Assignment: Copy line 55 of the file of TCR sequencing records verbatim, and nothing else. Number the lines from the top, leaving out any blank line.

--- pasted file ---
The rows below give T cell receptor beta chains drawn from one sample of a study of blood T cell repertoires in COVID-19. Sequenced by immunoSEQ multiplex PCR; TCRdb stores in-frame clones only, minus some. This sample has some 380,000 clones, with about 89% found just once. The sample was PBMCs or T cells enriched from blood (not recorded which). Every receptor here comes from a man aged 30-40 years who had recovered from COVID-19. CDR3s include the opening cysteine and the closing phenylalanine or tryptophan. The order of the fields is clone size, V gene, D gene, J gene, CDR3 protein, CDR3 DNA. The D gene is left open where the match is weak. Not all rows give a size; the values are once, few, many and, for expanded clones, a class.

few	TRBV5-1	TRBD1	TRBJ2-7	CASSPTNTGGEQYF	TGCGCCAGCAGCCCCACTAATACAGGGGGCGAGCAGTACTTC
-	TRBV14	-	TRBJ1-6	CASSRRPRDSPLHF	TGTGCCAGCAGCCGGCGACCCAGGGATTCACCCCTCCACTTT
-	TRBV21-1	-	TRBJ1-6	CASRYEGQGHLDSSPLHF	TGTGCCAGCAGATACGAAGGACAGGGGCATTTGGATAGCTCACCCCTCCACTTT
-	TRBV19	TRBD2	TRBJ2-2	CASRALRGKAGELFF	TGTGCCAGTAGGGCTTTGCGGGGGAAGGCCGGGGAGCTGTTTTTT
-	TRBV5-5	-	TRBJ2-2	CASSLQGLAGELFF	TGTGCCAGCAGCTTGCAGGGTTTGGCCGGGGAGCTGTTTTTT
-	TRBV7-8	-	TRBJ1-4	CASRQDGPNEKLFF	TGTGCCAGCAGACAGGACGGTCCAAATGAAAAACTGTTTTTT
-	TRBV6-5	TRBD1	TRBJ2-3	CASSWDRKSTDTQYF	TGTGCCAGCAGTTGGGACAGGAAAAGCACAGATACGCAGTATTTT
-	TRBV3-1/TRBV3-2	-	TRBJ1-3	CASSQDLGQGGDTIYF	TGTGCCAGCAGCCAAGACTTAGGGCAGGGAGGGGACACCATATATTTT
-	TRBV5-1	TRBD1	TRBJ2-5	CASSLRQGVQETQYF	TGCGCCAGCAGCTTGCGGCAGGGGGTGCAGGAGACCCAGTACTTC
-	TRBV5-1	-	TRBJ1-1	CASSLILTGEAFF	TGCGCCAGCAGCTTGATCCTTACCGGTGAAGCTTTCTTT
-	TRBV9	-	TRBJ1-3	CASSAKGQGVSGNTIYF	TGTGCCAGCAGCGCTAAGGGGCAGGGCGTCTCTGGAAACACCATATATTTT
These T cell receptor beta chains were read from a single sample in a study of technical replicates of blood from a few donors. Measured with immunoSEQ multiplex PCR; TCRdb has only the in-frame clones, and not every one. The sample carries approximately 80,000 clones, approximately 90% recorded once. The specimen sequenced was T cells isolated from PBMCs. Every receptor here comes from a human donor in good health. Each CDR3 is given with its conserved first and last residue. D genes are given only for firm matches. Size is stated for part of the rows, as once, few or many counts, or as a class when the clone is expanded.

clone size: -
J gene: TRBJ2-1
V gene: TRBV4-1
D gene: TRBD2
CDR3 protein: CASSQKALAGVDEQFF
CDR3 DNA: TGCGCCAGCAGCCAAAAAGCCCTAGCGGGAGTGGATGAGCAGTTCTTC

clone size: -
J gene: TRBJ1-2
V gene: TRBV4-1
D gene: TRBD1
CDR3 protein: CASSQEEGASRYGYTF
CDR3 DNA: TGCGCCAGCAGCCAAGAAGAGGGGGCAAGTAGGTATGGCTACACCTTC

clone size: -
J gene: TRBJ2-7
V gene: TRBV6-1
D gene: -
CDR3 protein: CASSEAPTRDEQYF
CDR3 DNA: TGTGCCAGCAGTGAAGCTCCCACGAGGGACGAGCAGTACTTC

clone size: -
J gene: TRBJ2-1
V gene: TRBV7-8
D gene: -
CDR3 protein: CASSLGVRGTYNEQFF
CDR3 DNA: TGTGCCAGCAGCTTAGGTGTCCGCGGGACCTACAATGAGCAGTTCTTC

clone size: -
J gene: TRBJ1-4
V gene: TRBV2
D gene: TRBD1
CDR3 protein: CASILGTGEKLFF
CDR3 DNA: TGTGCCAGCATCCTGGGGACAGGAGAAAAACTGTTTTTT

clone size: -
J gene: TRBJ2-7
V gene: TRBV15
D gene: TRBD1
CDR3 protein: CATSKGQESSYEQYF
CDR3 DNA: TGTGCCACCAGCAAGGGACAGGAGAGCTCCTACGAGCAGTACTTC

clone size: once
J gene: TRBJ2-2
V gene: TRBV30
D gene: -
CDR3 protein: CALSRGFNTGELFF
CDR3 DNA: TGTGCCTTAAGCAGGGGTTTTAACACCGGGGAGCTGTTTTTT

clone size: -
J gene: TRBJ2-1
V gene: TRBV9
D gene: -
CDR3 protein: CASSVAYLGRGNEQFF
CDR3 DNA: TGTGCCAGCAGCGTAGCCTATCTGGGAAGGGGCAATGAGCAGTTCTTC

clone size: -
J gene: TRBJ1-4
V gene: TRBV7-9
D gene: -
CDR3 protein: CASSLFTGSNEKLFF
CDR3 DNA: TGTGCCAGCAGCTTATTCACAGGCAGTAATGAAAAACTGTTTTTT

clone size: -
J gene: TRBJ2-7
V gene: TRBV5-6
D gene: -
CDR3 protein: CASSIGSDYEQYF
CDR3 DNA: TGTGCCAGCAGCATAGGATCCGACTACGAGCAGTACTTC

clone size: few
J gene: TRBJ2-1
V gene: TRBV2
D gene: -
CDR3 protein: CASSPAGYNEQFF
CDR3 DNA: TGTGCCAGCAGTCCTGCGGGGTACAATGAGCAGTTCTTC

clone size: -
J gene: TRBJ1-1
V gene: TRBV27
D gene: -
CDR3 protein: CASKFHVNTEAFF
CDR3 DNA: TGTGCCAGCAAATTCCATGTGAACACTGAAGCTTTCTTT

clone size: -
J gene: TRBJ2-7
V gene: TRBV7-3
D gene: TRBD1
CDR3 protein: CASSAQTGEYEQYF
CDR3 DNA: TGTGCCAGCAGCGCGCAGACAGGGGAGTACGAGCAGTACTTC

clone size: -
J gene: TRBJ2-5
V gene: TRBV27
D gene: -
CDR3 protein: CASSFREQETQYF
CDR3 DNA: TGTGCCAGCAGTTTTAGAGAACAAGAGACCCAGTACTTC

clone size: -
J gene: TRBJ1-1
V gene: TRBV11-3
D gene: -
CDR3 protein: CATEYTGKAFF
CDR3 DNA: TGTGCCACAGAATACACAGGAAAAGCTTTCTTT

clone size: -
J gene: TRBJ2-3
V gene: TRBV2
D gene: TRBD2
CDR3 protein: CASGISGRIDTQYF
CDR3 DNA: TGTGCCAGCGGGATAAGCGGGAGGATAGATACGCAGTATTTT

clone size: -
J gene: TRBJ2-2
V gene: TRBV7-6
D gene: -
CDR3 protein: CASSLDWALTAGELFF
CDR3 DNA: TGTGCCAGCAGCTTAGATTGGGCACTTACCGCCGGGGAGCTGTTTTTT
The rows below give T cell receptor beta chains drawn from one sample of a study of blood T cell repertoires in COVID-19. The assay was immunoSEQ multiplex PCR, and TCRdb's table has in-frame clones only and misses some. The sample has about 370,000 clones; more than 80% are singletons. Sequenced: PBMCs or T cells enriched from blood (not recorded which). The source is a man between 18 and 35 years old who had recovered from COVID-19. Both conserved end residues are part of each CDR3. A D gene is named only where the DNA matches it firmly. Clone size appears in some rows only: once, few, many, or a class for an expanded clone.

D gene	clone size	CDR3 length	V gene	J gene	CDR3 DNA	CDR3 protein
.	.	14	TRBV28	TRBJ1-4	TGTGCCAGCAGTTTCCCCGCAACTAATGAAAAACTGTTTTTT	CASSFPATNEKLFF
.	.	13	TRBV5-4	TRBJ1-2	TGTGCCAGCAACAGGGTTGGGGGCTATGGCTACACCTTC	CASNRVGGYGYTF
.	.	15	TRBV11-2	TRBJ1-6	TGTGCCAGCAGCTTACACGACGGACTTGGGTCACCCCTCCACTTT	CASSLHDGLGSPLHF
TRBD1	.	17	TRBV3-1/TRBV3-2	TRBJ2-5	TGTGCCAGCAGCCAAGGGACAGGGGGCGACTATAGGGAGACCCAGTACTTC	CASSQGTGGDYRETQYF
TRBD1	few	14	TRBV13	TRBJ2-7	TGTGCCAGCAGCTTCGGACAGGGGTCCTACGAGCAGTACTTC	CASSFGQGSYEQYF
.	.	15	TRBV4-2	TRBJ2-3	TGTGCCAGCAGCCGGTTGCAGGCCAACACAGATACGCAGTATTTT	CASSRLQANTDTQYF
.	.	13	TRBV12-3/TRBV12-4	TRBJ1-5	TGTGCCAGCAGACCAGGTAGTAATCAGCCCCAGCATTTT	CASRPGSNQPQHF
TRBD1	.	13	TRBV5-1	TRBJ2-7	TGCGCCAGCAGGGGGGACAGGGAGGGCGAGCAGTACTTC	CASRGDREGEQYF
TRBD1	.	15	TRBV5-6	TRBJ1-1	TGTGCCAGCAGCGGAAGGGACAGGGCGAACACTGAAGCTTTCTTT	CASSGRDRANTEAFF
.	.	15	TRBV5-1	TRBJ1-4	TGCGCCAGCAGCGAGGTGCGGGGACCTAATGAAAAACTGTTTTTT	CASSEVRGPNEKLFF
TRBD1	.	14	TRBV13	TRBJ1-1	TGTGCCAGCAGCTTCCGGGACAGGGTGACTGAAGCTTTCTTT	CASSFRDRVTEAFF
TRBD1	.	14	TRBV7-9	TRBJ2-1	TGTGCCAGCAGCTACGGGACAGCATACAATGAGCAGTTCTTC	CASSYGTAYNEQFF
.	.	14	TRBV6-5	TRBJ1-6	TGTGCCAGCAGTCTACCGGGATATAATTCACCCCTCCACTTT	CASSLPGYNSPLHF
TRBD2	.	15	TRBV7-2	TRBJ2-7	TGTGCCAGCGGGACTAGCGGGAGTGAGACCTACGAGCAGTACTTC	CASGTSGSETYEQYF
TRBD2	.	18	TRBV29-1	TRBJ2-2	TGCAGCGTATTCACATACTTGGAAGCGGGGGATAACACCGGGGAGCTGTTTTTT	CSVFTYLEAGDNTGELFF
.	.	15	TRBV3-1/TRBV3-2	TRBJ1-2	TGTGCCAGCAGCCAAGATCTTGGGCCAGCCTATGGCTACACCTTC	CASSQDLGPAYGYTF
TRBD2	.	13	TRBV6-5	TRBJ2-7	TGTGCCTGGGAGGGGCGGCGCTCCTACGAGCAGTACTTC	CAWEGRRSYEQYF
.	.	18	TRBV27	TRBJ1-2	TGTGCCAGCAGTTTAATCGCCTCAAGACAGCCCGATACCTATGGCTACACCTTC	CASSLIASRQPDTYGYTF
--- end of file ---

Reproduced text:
CDR3 DNA: TGTGCCTTAAGCAGGGGTTTTAACACCGGGGAGCTGTTTTTT